The Basics of a Gray Divorce

Ending Marriages of the Older Generation

When most people think of a divorce, they imagine a contentious battle between two spouses who can't stand to be in the same room as each other. However, there is another type of divorce that is becoming increasingly common: the gray divorce. These divorces have become more common in recent years as the Baby Boomer generation reaches retirement age and starts to split up marriages that have lasted for decades. If you are considering a gray divorce in Colorado, it's important to understand what this process entails. In this blog post, we will discuss the basics of a gray divorce and how it differs from traditional divorces.

Gray Divorce Defined and Its Causes

A gray divorce is a term used to describe the process of ending a marriage later in life. This type of divorce is becoming more common as couples grow older and decide to end their marriages.

In fact, the rate of gray divorces has doubled since 1990. So what causes this uptick in separations among older couples? Here are some of the most common issues:

  • Boredom or feeling like you've grown apart: This is often the case when couples have been together for a long time and their lives have become routine. The excitement and passion of youth have faded, and they simply don't have anything in common anymore.

  • Empty nest syndrome: Once the kids leave home, many couples find that they don't have anything left to keep them together. They suddenly have all this free time and they realize they don't really enjoy each other's company.

  • Infidelity: This is probably the most common reason for all divorces, regardless of age. If one spouse has been unfaithful, it can be very difficult to trust them again and move on from the hurt.

  • Money problems: Financial stress is another big contributor to divorce. Couples may fight over spending, debt, or even just different financial goals.

If you're experiencing any of these issues in your marriage, it's important to talk to your spouse about it. If you're both on the same page, you may be able to work through these problems and save your marriage. However, if you've been struggling for a while and nothing seems to be working, it may be time to consider divorce.

Issues That Come with Gray Divorce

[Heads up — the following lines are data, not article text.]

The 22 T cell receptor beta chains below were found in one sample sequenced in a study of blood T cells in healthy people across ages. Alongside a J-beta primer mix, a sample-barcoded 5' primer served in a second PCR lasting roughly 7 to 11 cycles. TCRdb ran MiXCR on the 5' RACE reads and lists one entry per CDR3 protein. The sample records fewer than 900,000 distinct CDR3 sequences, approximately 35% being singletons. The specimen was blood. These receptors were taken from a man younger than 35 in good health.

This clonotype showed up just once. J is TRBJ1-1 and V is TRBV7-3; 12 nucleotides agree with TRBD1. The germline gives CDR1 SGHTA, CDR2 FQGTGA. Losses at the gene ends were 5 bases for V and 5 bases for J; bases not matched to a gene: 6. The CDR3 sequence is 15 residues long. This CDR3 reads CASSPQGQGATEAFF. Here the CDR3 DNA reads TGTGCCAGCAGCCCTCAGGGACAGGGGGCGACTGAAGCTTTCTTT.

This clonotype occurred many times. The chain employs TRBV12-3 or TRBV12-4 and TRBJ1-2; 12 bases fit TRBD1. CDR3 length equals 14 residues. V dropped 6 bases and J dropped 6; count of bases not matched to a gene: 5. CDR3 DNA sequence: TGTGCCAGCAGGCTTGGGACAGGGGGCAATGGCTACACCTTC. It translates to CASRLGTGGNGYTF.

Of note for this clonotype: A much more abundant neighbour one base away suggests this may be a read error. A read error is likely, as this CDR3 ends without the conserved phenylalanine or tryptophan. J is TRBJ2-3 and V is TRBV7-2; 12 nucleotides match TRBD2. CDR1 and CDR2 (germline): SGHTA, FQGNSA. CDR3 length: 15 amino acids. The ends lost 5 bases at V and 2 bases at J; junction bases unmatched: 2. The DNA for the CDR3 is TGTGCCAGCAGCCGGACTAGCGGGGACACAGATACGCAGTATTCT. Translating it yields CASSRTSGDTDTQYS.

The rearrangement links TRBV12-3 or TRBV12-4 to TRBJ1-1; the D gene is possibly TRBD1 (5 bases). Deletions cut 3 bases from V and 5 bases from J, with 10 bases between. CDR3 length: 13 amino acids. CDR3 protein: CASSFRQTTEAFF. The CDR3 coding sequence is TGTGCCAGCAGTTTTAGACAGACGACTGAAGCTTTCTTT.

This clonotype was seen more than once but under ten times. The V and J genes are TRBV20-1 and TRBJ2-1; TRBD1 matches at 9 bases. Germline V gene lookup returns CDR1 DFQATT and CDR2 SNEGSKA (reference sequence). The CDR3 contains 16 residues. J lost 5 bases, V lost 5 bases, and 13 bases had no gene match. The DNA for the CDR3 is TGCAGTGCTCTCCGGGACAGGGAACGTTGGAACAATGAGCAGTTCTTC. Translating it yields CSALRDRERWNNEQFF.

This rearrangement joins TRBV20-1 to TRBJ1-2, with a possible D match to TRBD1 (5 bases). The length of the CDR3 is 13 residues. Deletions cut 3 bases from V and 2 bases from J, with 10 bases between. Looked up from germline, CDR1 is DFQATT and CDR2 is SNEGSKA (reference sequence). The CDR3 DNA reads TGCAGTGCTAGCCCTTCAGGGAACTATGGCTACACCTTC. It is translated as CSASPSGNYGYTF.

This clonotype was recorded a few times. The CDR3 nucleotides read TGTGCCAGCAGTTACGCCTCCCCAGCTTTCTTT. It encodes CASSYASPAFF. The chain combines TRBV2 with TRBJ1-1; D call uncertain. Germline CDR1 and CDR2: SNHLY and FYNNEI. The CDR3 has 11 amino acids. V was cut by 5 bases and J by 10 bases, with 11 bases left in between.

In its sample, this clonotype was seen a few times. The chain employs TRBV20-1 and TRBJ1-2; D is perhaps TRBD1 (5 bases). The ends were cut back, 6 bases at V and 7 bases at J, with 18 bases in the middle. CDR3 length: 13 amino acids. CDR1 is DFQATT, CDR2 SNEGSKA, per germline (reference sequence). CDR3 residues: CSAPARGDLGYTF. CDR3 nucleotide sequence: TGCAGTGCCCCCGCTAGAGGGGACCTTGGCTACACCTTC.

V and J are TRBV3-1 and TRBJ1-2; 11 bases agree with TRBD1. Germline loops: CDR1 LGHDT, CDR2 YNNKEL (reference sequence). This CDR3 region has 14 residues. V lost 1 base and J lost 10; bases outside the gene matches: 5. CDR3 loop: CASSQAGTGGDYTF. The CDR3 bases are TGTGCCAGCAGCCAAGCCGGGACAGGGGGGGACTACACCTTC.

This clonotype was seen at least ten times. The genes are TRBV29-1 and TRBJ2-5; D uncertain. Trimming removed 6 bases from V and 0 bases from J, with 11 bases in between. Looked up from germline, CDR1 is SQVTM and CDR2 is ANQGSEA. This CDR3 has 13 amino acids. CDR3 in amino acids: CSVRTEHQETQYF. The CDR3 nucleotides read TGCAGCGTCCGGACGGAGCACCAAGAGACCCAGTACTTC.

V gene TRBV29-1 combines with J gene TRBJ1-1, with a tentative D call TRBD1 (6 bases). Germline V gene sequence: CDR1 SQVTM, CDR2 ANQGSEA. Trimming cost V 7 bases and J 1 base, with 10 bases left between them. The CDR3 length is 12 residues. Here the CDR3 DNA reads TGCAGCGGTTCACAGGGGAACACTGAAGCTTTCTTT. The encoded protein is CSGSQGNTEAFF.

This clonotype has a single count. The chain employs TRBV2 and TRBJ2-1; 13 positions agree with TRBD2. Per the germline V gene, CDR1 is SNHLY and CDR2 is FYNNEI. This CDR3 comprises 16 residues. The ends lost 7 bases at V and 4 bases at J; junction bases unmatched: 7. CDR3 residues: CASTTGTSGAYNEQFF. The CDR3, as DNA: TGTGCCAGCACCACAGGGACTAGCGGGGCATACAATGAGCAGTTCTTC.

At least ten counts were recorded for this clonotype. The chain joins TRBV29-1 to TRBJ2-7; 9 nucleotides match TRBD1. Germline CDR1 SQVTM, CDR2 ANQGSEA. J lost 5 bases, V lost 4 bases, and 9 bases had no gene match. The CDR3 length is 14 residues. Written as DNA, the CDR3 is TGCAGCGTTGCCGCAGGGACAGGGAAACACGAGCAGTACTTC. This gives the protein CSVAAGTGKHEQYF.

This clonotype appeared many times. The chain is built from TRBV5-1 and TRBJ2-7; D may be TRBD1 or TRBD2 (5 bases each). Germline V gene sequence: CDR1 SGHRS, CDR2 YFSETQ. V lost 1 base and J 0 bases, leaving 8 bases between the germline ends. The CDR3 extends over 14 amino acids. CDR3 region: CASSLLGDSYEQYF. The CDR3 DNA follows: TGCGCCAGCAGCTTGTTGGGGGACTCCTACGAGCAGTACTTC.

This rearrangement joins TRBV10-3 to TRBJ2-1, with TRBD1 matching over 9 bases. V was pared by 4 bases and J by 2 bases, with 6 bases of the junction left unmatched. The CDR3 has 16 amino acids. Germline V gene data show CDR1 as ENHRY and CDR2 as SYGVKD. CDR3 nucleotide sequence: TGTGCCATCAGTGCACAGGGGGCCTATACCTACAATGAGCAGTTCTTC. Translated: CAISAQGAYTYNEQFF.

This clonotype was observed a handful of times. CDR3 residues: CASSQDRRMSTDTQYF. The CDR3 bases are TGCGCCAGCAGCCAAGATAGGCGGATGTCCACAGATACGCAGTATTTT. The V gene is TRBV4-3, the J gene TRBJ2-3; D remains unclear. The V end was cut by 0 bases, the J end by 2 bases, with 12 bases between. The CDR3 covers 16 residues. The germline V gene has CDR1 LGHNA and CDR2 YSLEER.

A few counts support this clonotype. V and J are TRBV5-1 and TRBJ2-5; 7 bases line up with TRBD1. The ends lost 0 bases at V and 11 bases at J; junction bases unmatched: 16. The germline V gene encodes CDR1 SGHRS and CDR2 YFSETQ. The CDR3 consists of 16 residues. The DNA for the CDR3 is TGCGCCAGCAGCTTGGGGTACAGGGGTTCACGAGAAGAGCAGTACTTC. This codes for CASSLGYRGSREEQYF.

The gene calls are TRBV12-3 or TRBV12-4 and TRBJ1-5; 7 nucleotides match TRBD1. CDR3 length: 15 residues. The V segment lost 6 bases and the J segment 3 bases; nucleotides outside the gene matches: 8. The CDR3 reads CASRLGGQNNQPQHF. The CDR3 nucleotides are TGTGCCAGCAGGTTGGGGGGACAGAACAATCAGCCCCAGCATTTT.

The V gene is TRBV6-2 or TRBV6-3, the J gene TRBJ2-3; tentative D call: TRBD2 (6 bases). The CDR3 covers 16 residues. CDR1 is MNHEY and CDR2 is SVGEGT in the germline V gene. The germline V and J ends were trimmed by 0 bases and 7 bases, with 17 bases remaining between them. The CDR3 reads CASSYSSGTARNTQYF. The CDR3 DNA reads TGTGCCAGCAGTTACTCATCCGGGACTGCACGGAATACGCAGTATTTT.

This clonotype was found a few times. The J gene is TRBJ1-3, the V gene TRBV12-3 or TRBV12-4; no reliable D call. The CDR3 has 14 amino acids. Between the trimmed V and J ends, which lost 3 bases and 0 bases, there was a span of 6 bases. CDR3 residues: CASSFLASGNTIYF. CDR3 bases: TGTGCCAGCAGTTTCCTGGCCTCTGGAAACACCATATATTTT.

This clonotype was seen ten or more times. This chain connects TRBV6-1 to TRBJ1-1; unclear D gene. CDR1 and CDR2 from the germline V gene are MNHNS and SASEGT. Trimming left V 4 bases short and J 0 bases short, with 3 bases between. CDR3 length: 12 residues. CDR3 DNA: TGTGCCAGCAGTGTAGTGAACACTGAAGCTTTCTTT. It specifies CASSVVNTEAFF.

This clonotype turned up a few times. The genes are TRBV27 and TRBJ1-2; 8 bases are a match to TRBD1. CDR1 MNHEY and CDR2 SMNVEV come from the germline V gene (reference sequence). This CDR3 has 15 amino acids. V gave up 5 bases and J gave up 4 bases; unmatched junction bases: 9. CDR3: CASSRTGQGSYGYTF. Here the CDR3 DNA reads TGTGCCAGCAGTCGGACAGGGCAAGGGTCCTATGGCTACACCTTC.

While gray divorces often share many issues similar to more "traditional" divorces, there are other issues that are more commonly seen in older couples. Some issues that may come up during gray divorce include:

  • Property division: if you have been married for many years, you may have accumulated a lot of property (including homes, vehicles, investments, etc.). Dividing this property can be complicated, especially if you are not on good terms with your spouse.

  • Custody: if you have children under 18, you will need to determine custody arrangements. This can be difficult if you and your spouse are not in agreement.

  • Support: if one spouse is financially dependent on the other, they may seek spousal support or alimony. Determining the amount and duration of support can be complex and contentious.

  • Retirement: dividing retirement assets (such as pensions or 401(k)s) can be difficult, particularly if you have been married for many years.

Work with an Attorney for Gray Divorce

If you are considering a gray divorce, it is important to seek out experienced legal help. An attorney can help you navigate the unique issues that come with this type of divorce. At Law Office of Greg Quimby, P.C., regardless of the issues that need to be resolved in a divorce, we can help you plan the best path forward.

Learn more about gray divorce or schedule a consultation by calling us at (719) 212-4227 or by visiting us online.


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